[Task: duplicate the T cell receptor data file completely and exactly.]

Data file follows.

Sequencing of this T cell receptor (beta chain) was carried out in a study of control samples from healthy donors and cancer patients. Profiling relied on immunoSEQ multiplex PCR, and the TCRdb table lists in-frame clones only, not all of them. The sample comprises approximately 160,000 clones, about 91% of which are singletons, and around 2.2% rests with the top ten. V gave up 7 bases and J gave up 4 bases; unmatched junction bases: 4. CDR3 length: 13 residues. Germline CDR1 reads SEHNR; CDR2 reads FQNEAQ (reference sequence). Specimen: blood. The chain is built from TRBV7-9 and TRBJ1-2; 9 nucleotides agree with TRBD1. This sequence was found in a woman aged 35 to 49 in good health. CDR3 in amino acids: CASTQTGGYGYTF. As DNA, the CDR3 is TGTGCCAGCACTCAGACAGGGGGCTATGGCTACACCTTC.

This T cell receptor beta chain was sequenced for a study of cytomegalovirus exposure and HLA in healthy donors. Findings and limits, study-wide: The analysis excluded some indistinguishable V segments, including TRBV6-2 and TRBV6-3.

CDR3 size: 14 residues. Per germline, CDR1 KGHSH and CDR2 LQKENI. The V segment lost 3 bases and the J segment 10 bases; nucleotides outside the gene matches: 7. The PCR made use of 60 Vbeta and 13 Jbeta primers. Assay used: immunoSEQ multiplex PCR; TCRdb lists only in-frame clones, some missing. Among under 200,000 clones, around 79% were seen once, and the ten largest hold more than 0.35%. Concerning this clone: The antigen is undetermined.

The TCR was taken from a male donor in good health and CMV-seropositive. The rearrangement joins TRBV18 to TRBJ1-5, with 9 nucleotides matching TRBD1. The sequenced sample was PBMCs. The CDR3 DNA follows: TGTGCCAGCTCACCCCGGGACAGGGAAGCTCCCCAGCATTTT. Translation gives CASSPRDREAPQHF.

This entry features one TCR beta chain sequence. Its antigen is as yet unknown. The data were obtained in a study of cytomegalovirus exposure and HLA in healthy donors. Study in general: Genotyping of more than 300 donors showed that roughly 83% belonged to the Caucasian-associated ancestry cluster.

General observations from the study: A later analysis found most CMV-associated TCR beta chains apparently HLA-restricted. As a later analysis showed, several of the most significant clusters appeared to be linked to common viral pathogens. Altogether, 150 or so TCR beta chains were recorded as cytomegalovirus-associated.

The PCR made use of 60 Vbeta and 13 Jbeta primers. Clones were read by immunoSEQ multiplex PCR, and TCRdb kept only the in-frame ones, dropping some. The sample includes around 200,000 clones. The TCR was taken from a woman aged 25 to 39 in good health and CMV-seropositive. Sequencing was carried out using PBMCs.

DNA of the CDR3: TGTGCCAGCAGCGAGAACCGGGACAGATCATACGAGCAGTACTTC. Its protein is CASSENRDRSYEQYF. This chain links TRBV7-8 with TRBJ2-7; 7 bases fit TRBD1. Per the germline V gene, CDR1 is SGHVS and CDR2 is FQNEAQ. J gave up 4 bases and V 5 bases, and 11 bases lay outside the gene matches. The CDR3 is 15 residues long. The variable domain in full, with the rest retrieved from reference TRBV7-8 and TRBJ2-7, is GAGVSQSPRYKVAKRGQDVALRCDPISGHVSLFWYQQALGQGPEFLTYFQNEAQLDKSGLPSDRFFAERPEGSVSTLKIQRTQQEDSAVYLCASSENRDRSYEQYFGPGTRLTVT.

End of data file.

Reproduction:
Sequencing of this T cell receptor (beta chain) was carried out in a study of control samples from healthy donors and cancer patients. Profiling relied on immunoSEQ multiplex PCR, and the TCRdb table lists in-frame clones only, not all of them. The sample comprises approximately 160,000 clones, about 91% of which are singletons, and around 2.2% rests with the top ten. V gave up 7 bases and J gave up 4 bases; unmatched junction bases: 4. CDR3 length: 13 residues. Germline CDR1 reads SEHNR; CDR2 reads FQNEAQ (reference sequence). Specimen: blood. The chain is built from TRBV7-9 and TRBJ1-2; 9 nucleotides agree with TRBD1. This sequence was found in a woman aged 35 to 49 in good health. CDR3 in amino acids: CASTQTGGYGYTF. As DNA, the CDR3 is TGTGCCAGCACTCAGACAGGGGGCTATGGCTACACCTTC.

This T cell receptor beta chain was sequenced for a study of cytomegalovirus exposure and HLA in healthy donors. Findings and limits, study-wide: The analysis excluded some indistinguishable V segments, including TRBV6-2 and TRBV6-3.

CDR3 size: 14 residues. Per germline, CDR1 KGHSH and CDR2 LQKENI. The V segment lost 3 bases and the J segment 10 bases; nucleotides outside the gene matches: 7. The PCR made use of 60 Vbeta and 13 Jbeta primers. Assay used: immunoSEQ multiplex PCR; TCRdb lists only in-frame clones, some missing. Among under 200,000 clones, around 79% were seen once, and the ten largest hold more than 0.35%. Concerning this clone: The antigen is undetermined.

The TCR was taken from a male donor in good health and CMV-seropositive. The rearrangement joins TRBV18 to TRBJ1-5, with 9 nucleotides matching TRBD1. The sequenced sample was PBMCs. The CDR3 DNA follows: TGTGCCAGCTCACCCCGGGACAGGGAAGCTCCCCAGCATTTT. Translation gives CASSPRDREAPQHF.

This entry features one TCR beta chain sequence. Its antigen is as yet unknown. The data were obtained in a study of cytomegalovirus exposure and HLA in healthy donors. Study in general: Genotyping of more than 300 donors showed that roughly 83% belonged to the Caucasian-associated ancestry cluster.

General observations from the study: A later analysis found most CMV-associated TCR beta chains apparently HLA-restricted. As a later analysis showed, several of the most significant clusters appeared to be linked to common viral pathogens. Altogether, 150 or so TCR beta chains were recorded as cytomegalovirus-associated.

The PCR made use of 60 Vbeta and 13 Jbeta primers. Clones were read by immunoSEQ multiplex PCR, and TCRdb kept only the in-frame ones, dropping some. The sample includes around 200,000 clones. The TCR was taken from a woman aged 25 to 39 in good health and CMV-seropositive. Sequencing was carried out using PBMCs.

DNA of the CDR3: TGTGCCAGCAGCGAGAACCGGGACAGATCATACGAGCAGTACTTC. Its protein is CASSENRDRSYEQYF. This chain links TRBV7-8 with TRBJ2-7; 7 bases fit TRBD1. Per the germline V gene, CDR1 is SGHVS and CDR2 is FQNEAQ. J gave up 4 bases and V 5 bases, and 11 bases lay outside the gene matches. The CDR3 is 15 residues long. The variable domain in full, with the rest retrieved from reference TRBV7-8 and TRBJ2-7, is GAGVSQSPRYKVAKRGQDVALRCDPISGHVSLFWYQQALGQGPEFLTYFQNEAQLDKSGLPSDRFFAERPEGSVSTLKIQRTQQEDSAVYLCASSENRDRSYEQYFGPGTRLTVT.